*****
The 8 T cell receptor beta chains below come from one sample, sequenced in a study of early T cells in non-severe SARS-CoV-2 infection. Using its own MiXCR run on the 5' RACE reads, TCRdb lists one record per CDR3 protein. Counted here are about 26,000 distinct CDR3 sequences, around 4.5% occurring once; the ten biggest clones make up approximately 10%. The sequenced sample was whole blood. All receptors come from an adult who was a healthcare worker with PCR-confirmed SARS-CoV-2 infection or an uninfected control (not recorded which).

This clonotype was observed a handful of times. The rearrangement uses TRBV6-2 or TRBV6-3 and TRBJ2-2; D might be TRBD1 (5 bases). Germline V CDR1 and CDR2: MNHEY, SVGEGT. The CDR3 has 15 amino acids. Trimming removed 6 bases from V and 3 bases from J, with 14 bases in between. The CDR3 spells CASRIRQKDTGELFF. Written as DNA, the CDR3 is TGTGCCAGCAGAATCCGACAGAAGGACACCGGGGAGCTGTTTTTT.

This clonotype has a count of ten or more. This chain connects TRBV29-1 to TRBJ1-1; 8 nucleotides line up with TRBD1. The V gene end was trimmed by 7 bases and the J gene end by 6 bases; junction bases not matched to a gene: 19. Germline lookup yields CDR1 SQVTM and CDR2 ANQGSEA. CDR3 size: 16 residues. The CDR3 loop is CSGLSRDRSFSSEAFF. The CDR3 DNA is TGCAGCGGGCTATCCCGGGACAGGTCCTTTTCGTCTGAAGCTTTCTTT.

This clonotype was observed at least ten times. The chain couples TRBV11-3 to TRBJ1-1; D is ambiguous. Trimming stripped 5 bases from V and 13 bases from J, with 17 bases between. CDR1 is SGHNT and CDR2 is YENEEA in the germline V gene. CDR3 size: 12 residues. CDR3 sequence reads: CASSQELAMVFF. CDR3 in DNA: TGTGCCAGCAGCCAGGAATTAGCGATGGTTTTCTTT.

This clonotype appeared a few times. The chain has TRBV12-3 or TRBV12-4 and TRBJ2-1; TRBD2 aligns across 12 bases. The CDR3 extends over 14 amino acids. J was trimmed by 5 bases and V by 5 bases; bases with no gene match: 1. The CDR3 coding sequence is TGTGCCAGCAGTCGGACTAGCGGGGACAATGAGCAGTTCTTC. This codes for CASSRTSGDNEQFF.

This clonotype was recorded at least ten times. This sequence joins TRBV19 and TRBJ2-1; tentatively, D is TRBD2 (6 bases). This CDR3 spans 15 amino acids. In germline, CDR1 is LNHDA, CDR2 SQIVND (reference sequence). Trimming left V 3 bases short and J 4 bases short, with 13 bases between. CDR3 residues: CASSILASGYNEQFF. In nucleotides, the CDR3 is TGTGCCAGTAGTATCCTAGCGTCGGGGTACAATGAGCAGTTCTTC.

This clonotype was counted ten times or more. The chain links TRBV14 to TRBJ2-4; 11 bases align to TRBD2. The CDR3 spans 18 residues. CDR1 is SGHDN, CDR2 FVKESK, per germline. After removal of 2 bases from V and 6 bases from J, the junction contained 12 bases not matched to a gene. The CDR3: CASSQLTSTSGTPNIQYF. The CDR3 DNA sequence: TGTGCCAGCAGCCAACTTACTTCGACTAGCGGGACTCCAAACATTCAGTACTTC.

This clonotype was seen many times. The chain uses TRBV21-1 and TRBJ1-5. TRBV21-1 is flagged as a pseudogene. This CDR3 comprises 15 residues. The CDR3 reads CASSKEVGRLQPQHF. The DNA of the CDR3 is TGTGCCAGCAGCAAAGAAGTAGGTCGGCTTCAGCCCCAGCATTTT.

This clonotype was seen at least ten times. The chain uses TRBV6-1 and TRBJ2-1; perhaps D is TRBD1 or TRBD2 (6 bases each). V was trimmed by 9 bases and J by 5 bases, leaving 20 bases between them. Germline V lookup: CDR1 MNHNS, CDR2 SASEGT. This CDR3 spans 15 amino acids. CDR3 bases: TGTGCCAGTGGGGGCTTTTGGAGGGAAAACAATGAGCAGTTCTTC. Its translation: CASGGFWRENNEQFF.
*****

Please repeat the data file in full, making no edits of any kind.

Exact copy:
The 8 T cell receptor beta chains below come from one sample, sequenced in a study of early T cells in non-severe SARS-CoV-2 infection. Using its own MiXCR run on the 5' RACE reads, TCRdb lists one record per CDR3 protein. Counted here are about 26,000 distinct CDR3 sequences, around 4.5% occurring once; the ten biggest clones make up approximately 10%. The sequenced sample was whole blood. All receptors come from an adult who was a healthcare worker with PCR-confirmed SARS-CoV-2 infection or an uninfected control (not recorded which).

This clonotype was observed a handful of times. The rearrangement uses TRBV6-2 or TRBV6-3 and TRBJ2-2; D might be TRBD1 (5 bases). Germline V CDR1 and CDR2: MNHEY, SVGEGT. The CDR3 has 15 amino acids. Trimming removed 6 bases from V and 3 bases from J, with 14 bases in between. The CDR3 spells CASRIRQKDTGELFF. Written as DNA, the CDR3 is TGTGCCAGCAGAATCCGACAGAAGGACACCGGGGAGCTGTTTTTT.

This clonotype has a count of ten or more. This chain connects TRBV29-1 to TRBJ1-1; 8 nucleotides line up with TRBD1. The V gene end was trimmed by 7 bases and the J gene end by 6 bases; junction bases not matched to a gene: 19. Germline lookup yields CDR1 SQVTM and CDR2 ANQGSEA. CDR3 size: 16 residues. The CDR3 loop is CSGLSRDRSFSSEAFF. The CDR3 DNA is TGCAGCGGGCTATCCCGGGACAGGTCCTTTTCGTCTGAAGCTTTCTTT.

This clonotype was observed at least ten times. The chain couples TRBV11-3 to TRBJ1-1; D is ambiguous. Trimming stripped 5 bases from V and 13 bases from J, with 17 bases between. CDR1 is SGHNT and CDR2 is YENEEA in the germline V gene. CDR3 size: 12 residues. CDR3 sequence reads: CASSQELAMVFF. CDR3 in DNA: TGTGCCAGCAGCCAGGAATTAGCGATGGTTTTCTTT.

This clonotype appeared a few times. The chain has TRBV12-3 or TRBV12-4 and TRBJ2-1; TRBD2 aligns across 12 bases. The CDR3 extends over 14 amino acids. J was trimmed by 5 bases and V by 5 bases; bases with no gene match: 1. The CDR3 coding sequence is TGTGCCAGCAGTCGGACTAGCGGGGACAATGAGCAGTTCTTC. This codes for CASSRTSGDNEQFF.

This clonotype was recorded at least ten times. This sequence joins TRBV19 and TRBJ2-1; tentatively, D is TRBD2 (6 bases). This CDR3 spans 15 amino acids. In germline, CDR1 is LNHDA, CDR2 SQIVND (reference sequence). Trimming left V 3 bases short and J 4 bases short, with 13 bases between. CDR3 residues: CASSILASGYNEQFF. In nucleotides, the CDR3 is TGTGCCAGTAGTATCCTAGCGTCGGGGTACAATGAGCAGTTCTTC.

This clonotype was counted ten times or more. The chain links TRBV14 to TRBJ2-4; 11 bases align to TRBD2. The CDR3 spans 18 residues. CDR1 is SGHDN, CDR2 FVKESK, per germline. After removal of 2 bases from V and 6 bases from J, the junction contained 12 bases not matched to a gene. The CDR3: CASSQLTSTSGTPNIQYF. The CDR3 DNA sequence: TGTGCCAGCAGCCAACTTACTTCGACTAGCGGGACTCCAAACATTCAGTACTTC.

This clonotype was seen many times. The chain uses TRBV21-1 and TRBJ1-5. TRBV21-1 is flagged as a pseudogene. This CDR3 comprises 15 residues. The CDR3 reads CASSKEVGRLQPQHF. The DNA of the CDR3 is TGTGCCAGCAGCAAAGAAGTAGGTCGGCTTCAGCCCCAGCATTTT.

This clonotype was seen at least ten times. The chain uses TRBV6-1 and TRBJ2-1; perhaps D is TRBD1 or TRBD2 (6 bases each). V was trimmed by 9 bases and J by 5 bases, leaving 20 bases between them. Germline V lookup: CDR1 MNHNS, CDR2 SASEGT. This CDR3 spans 15 amino acids. CDR3 bases: TGTGCCAGTGGGGGCTTTTGGAGGGAAAACAATGAGCAGTTCTTC. Its translation: CASGGFWRENNEQFF.